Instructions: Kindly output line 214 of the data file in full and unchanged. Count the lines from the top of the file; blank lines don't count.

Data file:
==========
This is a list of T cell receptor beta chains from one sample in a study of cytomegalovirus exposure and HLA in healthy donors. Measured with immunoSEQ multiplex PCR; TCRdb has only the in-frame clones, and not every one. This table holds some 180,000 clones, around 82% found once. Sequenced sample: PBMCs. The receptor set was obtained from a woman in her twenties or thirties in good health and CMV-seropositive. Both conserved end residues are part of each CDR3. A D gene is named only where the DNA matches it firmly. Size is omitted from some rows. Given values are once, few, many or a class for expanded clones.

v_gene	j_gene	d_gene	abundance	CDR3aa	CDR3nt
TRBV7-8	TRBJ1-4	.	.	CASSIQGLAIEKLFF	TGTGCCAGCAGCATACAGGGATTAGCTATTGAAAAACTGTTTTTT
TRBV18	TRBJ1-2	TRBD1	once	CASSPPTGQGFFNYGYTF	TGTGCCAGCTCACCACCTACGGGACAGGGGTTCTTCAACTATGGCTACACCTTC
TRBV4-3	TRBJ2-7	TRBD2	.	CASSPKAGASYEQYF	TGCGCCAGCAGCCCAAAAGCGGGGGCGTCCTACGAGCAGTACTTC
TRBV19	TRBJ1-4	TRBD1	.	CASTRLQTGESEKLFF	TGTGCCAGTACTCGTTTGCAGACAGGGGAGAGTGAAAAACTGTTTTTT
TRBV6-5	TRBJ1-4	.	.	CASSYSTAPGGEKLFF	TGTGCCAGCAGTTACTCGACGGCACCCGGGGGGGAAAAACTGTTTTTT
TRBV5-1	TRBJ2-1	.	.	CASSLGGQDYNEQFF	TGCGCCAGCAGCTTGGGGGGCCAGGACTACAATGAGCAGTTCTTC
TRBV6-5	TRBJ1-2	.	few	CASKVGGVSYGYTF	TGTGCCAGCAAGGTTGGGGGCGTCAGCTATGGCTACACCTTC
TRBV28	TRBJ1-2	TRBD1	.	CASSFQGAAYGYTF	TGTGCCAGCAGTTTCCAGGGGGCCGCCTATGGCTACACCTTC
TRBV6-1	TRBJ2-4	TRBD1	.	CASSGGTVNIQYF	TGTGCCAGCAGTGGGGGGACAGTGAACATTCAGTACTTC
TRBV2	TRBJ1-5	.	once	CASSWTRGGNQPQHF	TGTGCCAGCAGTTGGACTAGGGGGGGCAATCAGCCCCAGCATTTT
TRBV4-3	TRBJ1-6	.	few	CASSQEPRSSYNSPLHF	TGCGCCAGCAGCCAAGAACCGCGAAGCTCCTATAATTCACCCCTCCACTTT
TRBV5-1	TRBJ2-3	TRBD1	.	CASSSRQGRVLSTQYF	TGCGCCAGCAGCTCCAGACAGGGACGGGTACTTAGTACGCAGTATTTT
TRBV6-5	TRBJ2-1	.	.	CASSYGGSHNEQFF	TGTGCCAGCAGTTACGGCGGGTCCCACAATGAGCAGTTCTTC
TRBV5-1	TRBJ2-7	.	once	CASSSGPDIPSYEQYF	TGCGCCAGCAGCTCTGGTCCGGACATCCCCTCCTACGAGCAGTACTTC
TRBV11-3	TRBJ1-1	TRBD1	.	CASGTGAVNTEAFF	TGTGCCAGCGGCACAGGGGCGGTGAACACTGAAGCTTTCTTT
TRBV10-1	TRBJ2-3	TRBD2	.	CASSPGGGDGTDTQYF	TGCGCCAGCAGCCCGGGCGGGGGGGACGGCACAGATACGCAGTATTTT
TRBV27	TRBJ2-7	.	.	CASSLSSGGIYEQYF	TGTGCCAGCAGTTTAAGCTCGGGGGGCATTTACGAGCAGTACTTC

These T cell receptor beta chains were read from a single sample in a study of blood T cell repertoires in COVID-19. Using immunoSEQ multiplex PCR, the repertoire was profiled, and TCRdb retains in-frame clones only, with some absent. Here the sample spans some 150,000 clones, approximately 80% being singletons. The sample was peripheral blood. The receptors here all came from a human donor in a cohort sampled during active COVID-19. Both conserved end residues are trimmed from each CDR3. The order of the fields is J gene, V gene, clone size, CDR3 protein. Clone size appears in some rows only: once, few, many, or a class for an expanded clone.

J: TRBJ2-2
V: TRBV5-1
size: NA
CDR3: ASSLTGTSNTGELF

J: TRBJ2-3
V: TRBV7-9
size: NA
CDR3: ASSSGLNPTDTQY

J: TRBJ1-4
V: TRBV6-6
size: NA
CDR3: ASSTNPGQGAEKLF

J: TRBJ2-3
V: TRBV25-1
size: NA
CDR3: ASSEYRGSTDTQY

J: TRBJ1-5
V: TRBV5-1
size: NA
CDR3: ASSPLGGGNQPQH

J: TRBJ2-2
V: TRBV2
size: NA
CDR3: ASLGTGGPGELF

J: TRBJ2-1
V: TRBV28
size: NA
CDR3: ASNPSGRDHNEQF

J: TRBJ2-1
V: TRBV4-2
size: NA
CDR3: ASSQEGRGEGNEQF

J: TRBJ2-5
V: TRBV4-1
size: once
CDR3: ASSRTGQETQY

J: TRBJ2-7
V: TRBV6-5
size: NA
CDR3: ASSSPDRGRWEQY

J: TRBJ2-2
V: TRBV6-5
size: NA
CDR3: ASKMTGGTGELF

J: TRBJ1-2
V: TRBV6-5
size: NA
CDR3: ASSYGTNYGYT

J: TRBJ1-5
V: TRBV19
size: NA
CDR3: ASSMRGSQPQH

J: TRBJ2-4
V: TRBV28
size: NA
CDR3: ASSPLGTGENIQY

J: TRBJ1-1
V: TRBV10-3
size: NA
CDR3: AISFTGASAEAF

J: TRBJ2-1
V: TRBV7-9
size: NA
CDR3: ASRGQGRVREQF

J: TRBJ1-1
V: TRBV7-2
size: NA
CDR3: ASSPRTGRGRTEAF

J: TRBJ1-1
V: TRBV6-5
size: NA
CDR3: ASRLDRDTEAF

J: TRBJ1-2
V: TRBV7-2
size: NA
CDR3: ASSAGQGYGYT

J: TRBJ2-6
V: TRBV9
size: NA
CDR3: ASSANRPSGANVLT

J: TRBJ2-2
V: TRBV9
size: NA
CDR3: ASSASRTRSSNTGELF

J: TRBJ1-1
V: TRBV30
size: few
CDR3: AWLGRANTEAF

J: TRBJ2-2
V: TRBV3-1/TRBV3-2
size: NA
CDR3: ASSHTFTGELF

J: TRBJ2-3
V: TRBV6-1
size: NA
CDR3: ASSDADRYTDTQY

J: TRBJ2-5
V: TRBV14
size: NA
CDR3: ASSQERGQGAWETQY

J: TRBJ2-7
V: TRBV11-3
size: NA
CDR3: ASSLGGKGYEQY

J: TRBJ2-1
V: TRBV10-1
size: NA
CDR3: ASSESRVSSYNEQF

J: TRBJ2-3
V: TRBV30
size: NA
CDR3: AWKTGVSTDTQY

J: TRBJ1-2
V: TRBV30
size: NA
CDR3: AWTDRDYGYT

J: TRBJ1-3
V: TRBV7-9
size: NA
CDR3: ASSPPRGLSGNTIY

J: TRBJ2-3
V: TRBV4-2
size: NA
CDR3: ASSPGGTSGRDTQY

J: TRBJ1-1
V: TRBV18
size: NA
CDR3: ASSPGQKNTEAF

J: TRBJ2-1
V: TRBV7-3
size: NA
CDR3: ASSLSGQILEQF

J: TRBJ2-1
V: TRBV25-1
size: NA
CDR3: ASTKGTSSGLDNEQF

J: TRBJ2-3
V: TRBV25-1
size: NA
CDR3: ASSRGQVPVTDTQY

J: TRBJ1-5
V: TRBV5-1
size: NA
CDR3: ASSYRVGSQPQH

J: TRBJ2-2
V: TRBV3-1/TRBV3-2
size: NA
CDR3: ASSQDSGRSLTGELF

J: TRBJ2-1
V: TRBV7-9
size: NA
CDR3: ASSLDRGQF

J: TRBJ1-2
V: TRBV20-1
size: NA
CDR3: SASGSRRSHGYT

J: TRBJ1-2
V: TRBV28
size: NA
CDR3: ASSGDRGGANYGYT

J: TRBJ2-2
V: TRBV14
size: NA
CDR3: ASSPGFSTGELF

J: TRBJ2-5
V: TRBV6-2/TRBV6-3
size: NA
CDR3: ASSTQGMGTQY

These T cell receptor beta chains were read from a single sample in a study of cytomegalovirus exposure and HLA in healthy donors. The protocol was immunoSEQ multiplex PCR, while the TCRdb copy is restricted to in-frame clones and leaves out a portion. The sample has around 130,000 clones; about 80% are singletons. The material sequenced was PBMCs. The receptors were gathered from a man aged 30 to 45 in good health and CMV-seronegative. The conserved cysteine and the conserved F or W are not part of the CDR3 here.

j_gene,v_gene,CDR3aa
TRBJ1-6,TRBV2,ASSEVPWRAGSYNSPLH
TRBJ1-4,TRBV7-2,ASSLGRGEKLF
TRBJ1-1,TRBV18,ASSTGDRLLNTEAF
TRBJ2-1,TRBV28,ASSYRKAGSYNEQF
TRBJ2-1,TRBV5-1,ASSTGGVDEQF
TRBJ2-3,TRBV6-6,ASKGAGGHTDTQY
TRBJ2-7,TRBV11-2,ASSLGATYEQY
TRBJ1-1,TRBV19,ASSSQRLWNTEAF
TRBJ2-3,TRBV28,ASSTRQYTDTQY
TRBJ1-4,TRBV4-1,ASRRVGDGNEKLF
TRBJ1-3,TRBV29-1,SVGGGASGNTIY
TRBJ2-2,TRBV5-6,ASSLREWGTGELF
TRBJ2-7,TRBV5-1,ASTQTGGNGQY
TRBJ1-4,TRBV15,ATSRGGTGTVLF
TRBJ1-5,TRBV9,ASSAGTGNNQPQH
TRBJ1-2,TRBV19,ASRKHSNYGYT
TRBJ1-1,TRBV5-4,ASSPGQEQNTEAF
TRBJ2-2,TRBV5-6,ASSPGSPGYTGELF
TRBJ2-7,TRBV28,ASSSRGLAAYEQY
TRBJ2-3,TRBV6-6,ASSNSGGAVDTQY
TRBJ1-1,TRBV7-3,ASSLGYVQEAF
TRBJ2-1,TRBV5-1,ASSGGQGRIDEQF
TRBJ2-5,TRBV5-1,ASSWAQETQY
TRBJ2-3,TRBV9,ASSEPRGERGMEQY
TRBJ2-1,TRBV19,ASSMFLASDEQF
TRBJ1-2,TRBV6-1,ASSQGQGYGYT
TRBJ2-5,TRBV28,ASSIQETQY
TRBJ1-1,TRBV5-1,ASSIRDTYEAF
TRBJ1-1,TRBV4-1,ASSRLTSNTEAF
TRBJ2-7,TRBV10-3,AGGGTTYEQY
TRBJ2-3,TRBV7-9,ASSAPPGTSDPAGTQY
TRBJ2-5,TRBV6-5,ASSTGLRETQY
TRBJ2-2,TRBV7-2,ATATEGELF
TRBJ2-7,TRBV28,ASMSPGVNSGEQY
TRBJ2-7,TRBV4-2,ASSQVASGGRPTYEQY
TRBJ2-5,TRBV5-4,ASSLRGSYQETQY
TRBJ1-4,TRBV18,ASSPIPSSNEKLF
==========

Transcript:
TRBJ2-3,TRBV9,ASSEPRGERGMEQY